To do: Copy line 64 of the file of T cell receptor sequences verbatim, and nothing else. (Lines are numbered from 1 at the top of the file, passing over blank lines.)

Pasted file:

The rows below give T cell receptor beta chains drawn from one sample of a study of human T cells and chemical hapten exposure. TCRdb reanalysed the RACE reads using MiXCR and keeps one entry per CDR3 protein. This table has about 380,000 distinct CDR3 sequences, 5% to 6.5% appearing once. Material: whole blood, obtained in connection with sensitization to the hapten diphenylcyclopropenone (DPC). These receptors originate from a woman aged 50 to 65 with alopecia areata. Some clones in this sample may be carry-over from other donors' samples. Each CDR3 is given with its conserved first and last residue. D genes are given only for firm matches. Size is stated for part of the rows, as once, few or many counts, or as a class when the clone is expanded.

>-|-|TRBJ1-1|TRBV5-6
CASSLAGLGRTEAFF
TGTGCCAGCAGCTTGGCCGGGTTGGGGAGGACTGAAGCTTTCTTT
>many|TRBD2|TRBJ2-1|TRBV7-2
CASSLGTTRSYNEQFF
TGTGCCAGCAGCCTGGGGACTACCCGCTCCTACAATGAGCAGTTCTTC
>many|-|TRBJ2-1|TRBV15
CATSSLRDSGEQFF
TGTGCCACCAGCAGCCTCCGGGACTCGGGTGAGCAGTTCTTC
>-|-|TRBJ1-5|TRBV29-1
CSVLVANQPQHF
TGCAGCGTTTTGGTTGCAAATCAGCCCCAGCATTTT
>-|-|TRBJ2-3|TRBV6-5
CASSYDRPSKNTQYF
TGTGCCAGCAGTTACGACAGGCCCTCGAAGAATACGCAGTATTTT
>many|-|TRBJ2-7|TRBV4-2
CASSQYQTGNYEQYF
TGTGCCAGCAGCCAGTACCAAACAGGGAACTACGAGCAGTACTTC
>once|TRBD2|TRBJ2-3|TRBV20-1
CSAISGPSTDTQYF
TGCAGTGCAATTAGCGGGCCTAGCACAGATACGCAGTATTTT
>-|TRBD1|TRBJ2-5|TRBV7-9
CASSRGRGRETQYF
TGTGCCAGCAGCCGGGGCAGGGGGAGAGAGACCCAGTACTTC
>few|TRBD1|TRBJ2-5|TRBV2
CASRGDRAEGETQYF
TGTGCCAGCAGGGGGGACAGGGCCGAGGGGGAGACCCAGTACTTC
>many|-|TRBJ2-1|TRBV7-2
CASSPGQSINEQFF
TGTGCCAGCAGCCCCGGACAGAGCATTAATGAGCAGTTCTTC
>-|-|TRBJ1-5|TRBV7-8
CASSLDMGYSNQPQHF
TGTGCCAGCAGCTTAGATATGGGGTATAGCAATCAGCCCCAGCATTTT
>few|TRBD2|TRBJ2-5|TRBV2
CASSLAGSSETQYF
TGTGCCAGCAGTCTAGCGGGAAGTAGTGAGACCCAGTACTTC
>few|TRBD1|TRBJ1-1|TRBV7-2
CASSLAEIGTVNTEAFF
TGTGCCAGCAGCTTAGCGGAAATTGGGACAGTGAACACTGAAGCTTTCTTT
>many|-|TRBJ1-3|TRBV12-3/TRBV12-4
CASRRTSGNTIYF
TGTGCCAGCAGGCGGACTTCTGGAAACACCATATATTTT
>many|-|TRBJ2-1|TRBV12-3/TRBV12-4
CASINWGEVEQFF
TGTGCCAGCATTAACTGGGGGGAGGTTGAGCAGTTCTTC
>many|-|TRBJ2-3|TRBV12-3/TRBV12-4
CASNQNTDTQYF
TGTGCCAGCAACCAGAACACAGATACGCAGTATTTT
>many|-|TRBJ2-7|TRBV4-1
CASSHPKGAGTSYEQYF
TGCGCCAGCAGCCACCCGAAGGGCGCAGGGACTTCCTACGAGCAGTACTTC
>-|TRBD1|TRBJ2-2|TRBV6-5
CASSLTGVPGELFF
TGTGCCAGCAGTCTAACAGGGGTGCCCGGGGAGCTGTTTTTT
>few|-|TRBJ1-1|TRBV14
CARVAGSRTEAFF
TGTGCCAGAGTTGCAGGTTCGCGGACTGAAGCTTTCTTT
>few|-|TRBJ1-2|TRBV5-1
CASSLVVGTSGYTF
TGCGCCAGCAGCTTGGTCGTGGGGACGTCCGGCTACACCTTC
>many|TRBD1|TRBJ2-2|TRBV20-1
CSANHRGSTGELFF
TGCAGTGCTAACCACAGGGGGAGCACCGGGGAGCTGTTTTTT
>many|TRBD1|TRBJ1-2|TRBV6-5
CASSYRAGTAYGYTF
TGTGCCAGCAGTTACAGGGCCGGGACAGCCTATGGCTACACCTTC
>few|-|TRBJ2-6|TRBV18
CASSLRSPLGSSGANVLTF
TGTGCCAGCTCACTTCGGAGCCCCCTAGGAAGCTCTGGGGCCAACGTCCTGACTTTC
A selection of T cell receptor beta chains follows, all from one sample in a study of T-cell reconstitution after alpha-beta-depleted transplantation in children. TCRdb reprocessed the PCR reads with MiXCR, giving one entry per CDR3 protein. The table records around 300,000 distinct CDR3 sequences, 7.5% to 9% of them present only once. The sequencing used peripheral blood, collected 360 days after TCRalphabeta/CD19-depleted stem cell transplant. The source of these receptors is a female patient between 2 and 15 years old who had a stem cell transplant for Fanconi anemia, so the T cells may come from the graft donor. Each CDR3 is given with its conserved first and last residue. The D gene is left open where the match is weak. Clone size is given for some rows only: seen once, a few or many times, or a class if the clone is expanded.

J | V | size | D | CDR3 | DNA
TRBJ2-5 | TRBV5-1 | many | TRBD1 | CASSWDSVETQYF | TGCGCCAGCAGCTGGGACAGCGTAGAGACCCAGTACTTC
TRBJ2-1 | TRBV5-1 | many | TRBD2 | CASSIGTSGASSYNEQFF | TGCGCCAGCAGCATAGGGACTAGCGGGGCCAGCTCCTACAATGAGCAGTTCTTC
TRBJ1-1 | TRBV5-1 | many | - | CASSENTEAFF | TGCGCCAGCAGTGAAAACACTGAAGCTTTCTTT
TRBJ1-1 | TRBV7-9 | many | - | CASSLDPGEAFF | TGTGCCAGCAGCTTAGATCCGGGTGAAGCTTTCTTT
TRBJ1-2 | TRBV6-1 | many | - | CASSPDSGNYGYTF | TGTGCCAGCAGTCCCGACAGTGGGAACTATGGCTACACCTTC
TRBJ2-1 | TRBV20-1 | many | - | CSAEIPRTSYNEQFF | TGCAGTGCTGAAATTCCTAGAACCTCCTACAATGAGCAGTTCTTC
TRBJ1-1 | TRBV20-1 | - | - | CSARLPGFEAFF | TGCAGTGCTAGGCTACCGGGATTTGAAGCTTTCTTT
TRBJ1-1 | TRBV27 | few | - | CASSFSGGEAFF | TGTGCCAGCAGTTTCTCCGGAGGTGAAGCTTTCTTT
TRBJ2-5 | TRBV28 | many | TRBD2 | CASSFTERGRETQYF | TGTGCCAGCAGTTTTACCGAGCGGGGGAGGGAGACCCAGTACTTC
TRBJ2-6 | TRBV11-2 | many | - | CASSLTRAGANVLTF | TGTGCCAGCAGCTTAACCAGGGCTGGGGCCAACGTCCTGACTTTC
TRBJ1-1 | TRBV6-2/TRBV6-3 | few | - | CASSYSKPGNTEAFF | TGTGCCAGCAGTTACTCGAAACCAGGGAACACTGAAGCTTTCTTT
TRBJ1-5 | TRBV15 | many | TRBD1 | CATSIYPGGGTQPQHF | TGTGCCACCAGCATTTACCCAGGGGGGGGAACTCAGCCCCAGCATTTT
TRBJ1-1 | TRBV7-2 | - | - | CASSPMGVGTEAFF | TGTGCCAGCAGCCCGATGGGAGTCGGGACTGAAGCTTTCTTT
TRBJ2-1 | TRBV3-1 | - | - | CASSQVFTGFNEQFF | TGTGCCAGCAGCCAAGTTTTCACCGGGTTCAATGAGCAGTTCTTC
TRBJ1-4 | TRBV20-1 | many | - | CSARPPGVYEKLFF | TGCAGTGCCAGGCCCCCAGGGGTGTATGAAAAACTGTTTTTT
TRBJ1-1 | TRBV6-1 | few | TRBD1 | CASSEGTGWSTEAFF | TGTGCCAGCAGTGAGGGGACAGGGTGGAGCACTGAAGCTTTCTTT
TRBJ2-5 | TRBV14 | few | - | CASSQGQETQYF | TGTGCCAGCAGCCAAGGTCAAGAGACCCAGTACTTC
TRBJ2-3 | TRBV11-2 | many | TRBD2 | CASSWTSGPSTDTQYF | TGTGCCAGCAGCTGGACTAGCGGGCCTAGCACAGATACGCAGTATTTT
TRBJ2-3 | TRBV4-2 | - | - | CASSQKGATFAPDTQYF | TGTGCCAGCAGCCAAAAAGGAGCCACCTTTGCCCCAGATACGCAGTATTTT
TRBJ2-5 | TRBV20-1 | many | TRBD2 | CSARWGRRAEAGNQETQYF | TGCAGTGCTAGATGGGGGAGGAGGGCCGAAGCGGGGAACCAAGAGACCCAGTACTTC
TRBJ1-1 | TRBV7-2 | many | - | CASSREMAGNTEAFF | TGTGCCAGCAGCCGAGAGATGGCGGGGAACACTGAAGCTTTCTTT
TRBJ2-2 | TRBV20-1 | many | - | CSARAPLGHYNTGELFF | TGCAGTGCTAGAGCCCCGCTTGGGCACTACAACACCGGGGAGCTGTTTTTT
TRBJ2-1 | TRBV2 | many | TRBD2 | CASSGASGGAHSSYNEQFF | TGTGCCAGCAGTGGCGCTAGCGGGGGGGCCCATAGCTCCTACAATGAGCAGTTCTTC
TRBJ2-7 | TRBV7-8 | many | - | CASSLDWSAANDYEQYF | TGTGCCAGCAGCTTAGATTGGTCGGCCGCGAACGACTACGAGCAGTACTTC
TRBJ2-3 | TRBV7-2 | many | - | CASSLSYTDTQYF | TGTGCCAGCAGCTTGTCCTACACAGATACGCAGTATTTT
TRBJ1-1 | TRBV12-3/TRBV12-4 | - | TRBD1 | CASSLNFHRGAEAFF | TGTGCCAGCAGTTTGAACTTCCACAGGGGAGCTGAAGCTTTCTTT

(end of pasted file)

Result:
TGCAGTGCTAACCACAGGGGGAGCACCGGGGAGCTGTTTTTT